Recommendation 4 n Incorporate Fair Information Principles – Notice – Consent for unrelated uses n Data available, though, for certain government uses – Access by the debtors – Data security and integrity – Accountability
IV. Other Law n Intersection with other law n Protective orders – Longstanding judicial practice, upon proper motion – Trade secret cases – Many settlement agreements – Move from retail protective orders to more wholesale approach for categories of cases?
Other law n Gramm-Leach-Bliley Act of 1999 – Title V on financial privacy – Notice to individual of how financial records will be handled – Opt-out choice by individual before it goes to 3rd party – This same data can easily be disclosed in court records – To what extent should courts disclose data that other law says is private?
Other law n HIPAA medical privacy rule in force April, 2003 n Sec. 512(d) -- judicial & administrative proceedings n Covered entities can only disclose medical records as permitted n 1st option -- notice to the individual and opportunity to object
Other law -- HIPAA n 2d option -- qualified protective order – Covered entity must seek agreement that the other party will keep data confidential – Records used only for the proceeding – Must be returned or destroyed after that n HIPAA does not apply directly to courts n But, strong national policy that privacy protection should be built into judicial and administrative proceedings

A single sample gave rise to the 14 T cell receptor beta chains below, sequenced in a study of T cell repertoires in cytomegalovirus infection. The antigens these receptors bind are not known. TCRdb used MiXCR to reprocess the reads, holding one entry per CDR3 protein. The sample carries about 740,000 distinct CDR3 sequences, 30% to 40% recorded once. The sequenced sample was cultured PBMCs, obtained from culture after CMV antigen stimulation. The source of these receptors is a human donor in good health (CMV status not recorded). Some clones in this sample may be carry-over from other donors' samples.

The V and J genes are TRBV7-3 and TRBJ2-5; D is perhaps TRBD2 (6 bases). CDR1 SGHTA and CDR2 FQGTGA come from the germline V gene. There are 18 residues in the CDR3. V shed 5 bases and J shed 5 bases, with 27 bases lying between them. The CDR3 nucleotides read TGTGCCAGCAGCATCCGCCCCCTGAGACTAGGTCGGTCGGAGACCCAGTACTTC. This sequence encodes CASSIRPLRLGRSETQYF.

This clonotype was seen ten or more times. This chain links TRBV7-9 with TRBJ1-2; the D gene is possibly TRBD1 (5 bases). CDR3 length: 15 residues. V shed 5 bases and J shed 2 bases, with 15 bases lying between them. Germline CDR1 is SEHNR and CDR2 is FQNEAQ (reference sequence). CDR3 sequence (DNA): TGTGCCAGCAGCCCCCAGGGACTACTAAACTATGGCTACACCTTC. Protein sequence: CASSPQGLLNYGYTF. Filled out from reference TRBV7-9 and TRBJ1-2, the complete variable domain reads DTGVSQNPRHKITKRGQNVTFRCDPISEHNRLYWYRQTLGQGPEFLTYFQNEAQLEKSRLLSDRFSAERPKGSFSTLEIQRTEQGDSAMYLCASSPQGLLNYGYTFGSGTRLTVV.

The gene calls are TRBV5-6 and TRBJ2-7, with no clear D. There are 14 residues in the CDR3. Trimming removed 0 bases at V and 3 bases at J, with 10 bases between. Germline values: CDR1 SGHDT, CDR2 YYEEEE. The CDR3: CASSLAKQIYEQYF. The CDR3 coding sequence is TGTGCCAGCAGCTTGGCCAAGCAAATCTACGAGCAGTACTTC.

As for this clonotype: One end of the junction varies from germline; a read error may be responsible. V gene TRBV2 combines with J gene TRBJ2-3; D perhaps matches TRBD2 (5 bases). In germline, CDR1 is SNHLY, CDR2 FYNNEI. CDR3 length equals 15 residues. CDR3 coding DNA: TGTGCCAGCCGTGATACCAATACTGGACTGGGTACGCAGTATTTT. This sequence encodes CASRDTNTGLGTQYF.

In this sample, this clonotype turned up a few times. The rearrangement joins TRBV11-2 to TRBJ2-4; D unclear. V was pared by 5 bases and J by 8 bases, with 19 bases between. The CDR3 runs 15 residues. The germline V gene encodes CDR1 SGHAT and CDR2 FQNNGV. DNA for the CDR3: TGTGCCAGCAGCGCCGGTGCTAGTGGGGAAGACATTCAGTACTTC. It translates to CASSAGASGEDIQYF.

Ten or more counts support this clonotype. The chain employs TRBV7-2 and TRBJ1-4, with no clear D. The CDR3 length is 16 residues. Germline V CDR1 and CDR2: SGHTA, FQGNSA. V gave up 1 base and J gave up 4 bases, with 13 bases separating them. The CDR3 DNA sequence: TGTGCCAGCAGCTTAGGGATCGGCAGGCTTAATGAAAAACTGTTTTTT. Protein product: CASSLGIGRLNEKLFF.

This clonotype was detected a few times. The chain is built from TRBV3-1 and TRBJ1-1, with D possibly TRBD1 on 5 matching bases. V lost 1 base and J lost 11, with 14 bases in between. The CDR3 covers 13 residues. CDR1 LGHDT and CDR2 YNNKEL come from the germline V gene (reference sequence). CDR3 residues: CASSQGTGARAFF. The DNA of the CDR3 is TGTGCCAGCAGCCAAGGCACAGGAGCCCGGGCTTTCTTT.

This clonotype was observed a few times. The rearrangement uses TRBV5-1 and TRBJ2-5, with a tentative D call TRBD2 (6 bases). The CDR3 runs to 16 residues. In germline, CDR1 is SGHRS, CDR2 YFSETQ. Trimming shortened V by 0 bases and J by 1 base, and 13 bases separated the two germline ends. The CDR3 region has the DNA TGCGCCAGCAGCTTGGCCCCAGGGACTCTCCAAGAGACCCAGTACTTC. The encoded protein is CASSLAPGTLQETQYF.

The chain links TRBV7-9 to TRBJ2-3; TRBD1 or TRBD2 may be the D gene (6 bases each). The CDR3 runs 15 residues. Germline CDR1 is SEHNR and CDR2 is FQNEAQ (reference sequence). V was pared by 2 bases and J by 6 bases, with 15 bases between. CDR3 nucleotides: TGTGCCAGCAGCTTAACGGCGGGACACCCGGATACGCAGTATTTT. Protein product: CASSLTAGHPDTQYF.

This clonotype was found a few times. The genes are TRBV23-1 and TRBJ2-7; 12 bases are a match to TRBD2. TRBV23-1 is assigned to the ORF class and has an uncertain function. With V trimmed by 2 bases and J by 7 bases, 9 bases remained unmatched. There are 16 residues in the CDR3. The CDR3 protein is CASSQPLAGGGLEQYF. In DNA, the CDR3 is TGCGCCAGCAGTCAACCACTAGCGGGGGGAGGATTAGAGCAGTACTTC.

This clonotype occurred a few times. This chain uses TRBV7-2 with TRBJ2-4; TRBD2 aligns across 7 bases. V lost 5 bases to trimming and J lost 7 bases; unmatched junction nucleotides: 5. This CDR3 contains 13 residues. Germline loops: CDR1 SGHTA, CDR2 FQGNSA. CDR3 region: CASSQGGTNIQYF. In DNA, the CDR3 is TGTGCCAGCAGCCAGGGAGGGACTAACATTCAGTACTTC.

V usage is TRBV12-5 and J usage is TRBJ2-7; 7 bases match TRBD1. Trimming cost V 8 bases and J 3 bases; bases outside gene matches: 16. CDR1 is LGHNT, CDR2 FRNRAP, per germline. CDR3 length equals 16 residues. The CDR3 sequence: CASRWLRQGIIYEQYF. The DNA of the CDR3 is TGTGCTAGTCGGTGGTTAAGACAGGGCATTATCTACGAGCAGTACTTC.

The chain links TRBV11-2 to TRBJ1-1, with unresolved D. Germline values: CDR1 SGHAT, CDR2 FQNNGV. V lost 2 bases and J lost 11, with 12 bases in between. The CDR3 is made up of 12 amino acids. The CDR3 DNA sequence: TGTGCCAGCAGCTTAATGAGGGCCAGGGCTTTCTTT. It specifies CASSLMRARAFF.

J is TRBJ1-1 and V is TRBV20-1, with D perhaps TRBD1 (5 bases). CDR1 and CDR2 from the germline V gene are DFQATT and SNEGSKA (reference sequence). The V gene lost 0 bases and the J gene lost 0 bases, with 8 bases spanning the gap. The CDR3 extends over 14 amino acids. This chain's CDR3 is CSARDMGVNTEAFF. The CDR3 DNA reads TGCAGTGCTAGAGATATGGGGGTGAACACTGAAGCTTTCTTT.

V. Concluding Thoughts n There is no status quo n Previous legal regime of substantial openness n Previous practical regime of obscurity and lower privacy risk n What will be the courts approach to possibility that all court records easily searchable?
Some suggestions n The shift to electronic records, electronic filing, and Internet access is the natural time to examine these issues n Do a privacy impact assessment, or create a process, to create a better new system that meets all of the relevant goals n Consult with other courts n Resources are listed in your materials
Concluding Thoughts n Should the price of filing for bankruptcy be disclosure of your current bank account? n Should the price of filing for disability be Internet access to your lifetime medical records? n What rules are appropriate for information about minors and non-parties?
Conclusion n These issues deserve your attention n There are ways to build systems that achieve accountability, effective administration and privacy. n Its up to you to help build them.